Period equity and sustainability are more interconnected than we often realize. Sometimes, when we think about more traditional period products like disposable tampons, pads, wipes, etc., we don’t consider the toll they take on our environment. According to a special investigation on waste conducted by National Geographic, 5.8 billion tampons were bought in the United States in 2018. On average, a single menstruator will use 5,000-15,000 tampons in a lifetime. Unsurprisingly, the use of these disposable products generates a lot of landfill waste. But wait… is questioning the sustainability of menstrual products inherently a very “privileged” thing to do? Why worry about using more sustainable products when, as reported by The World Bank, at least 500 million women and girls across the global lack adequate access to proper sanitation facilities or menstrual products of any kind? Does sustainability just make period equity more complicated? Well, not necessarily. As something that plays a critical role in a variety of social issues, sustainability can add much-needed nuance to period equity discussions and may help to break down the stigma that surrounds menstruation. In fact, many sustainable products are more cost-effective and accessible than the traditional disposable ones. One excellent example of a sustainable period product that may be actually healthier to use than its disposable counterparts is a menstrual cup.
Menstrual cups are small, flexible, and are typically made of silicone or latex rubber. You apply a menstrual cup in a way that is similar to inserting a tampon without an applicator. (Here is a more in-depth guide on menstrual cup usage and maintenance.) Beyond being sustainable, here are some other important things to bear in mind when considering menstrual cups:
- More cost-effective – Reusable cups typically cost $30– $40 and can last 6 months –10 years. Across time, that initial cost disperses out to be significantly less expensive than the $100–$150 per year spent on pads and tampons by the average menstruator in the United States. These metrics dispel the notion that more sustainable products are inherently more expensive.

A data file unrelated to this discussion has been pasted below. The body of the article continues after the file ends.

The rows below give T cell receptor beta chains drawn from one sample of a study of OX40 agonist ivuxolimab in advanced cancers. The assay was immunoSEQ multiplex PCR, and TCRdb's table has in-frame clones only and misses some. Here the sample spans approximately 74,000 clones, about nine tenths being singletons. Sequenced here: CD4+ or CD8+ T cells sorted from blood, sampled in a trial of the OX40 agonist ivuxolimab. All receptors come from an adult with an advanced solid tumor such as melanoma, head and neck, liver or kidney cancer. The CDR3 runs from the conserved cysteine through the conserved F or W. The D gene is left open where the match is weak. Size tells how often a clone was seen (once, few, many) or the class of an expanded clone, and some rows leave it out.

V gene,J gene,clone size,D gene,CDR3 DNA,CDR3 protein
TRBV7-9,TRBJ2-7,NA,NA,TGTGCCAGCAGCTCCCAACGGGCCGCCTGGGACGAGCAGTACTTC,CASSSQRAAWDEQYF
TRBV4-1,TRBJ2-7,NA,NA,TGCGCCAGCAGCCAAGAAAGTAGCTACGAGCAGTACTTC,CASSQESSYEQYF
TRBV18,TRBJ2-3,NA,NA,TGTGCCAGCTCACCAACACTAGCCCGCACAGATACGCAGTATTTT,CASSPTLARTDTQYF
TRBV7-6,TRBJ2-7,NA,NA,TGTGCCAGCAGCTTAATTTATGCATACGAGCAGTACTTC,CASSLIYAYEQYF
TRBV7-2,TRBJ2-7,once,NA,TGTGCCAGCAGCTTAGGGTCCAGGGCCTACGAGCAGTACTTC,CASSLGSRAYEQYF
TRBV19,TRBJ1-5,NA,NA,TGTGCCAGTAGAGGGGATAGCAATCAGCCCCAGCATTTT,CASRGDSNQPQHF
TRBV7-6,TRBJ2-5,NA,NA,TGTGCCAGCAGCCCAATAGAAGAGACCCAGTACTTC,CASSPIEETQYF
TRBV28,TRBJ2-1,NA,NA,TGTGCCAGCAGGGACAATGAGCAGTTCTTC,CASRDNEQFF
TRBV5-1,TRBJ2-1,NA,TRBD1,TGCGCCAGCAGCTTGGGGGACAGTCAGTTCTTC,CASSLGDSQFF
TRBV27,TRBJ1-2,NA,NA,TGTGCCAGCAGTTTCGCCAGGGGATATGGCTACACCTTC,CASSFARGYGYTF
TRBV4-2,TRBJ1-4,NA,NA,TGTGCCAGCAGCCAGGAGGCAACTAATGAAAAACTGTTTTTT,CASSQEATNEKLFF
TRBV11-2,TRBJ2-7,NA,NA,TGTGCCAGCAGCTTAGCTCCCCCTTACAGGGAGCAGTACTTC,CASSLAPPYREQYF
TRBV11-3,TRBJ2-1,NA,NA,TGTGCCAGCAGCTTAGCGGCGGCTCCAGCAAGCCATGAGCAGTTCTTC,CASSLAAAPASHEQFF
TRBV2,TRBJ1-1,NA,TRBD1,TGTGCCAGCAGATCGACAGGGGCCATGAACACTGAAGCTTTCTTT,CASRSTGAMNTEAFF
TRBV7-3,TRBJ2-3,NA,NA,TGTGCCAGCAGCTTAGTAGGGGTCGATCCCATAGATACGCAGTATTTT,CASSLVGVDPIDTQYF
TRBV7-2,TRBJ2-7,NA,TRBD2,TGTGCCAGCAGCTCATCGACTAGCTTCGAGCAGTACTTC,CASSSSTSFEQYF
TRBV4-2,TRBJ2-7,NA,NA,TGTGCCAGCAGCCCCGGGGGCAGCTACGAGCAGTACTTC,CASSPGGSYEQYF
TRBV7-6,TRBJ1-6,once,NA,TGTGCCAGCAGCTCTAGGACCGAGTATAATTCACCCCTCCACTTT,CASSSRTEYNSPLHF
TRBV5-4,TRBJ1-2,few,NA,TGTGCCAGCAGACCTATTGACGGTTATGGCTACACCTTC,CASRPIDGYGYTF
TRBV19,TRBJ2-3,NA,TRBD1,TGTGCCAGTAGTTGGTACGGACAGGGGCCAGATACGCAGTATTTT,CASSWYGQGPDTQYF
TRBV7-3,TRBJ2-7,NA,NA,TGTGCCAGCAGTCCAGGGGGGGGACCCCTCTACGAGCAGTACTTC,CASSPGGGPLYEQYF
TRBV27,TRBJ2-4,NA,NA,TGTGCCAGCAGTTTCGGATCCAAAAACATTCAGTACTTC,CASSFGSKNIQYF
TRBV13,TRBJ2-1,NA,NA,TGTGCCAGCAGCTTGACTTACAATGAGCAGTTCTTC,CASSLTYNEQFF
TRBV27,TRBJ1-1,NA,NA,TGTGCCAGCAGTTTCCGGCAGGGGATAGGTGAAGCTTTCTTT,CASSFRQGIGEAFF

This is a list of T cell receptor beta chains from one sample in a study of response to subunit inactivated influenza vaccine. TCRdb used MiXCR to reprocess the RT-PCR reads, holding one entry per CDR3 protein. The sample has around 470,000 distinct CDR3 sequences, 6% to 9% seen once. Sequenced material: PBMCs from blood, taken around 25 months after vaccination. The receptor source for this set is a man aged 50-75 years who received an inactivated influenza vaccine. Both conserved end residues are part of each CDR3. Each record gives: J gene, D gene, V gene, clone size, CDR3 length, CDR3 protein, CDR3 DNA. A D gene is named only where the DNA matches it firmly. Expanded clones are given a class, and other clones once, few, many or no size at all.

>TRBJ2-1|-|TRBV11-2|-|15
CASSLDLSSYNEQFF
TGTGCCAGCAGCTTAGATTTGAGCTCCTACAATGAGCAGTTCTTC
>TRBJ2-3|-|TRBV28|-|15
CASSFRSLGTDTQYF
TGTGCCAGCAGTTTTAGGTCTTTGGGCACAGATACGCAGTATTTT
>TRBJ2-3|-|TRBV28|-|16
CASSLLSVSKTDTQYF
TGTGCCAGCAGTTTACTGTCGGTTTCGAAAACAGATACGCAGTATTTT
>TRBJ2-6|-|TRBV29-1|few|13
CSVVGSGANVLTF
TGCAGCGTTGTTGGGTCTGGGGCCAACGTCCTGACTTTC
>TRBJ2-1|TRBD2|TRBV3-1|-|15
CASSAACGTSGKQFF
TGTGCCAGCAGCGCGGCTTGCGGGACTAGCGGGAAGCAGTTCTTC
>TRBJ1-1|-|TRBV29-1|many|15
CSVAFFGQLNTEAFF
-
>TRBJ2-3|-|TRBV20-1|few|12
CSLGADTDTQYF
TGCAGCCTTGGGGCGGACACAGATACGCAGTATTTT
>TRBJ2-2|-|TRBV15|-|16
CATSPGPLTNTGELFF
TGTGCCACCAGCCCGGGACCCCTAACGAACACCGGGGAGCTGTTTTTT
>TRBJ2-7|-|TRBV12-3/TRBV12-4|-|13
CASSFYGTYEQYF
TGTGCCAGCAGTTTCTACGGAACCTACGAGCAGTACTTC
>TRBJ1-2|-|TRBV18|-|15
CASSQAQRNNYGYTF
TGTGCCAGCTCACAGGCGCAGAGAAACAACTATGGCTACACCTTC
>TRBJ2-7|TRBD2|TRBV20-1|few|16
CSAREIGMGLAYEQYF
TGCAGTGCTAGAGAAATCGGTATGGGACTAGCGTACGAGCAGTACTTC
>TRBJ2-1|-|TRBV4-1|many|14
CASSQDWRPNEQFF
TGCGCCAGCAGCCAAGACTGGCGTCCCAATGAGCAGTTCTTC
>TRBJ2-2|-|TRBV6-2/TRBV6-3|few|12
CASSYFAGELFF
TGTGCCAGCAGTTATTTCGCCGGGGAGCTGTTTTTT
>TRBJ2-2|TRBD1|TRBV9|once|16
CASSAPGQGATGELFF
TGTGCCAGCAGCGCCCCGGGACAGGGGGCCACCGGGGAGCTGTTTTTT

- Safer– Since menstrual cups collect blood instead of absorbing it, the risk of experiencing toxic shock syndrome, a condition typically associated with leaving in a tampon for too long, is greatly diminished.
- Lasts longer per use– Most menstrual cups can hold 1 ounce of liquid, which is twice as much as the average tampon or pad. By extension, menstrual cups can be used for up to 12 hours, making them an option for overnight leak protection.
Admittedly, menstrual cups do demand a bit of an adjustment period. Finding the right size to seal in your flow can require a series of trial and error, which often translates to handling some leaks and other inconveniences. Sometimes reusable cups may cause allergic reactions for people with certain material sensitivities. However, once the right fit is found, menstrual cups can be a very sustainable approach to managing your period. Reusable pads and period-absorbing underwear are also viable options.
So, why would moving toward more sustainable menstrual products be helpful in furthering period equity? We must continue to be cognizant of the nuanced components of this discussion. We have to be intentional in balancing environmental concerns with meeting the immediate needs of women across the world effectively. We hope that this environmental awareness continues to be a very important thread in the development of women's health and wellness, as menstruation conversations are rightfully destigmatized.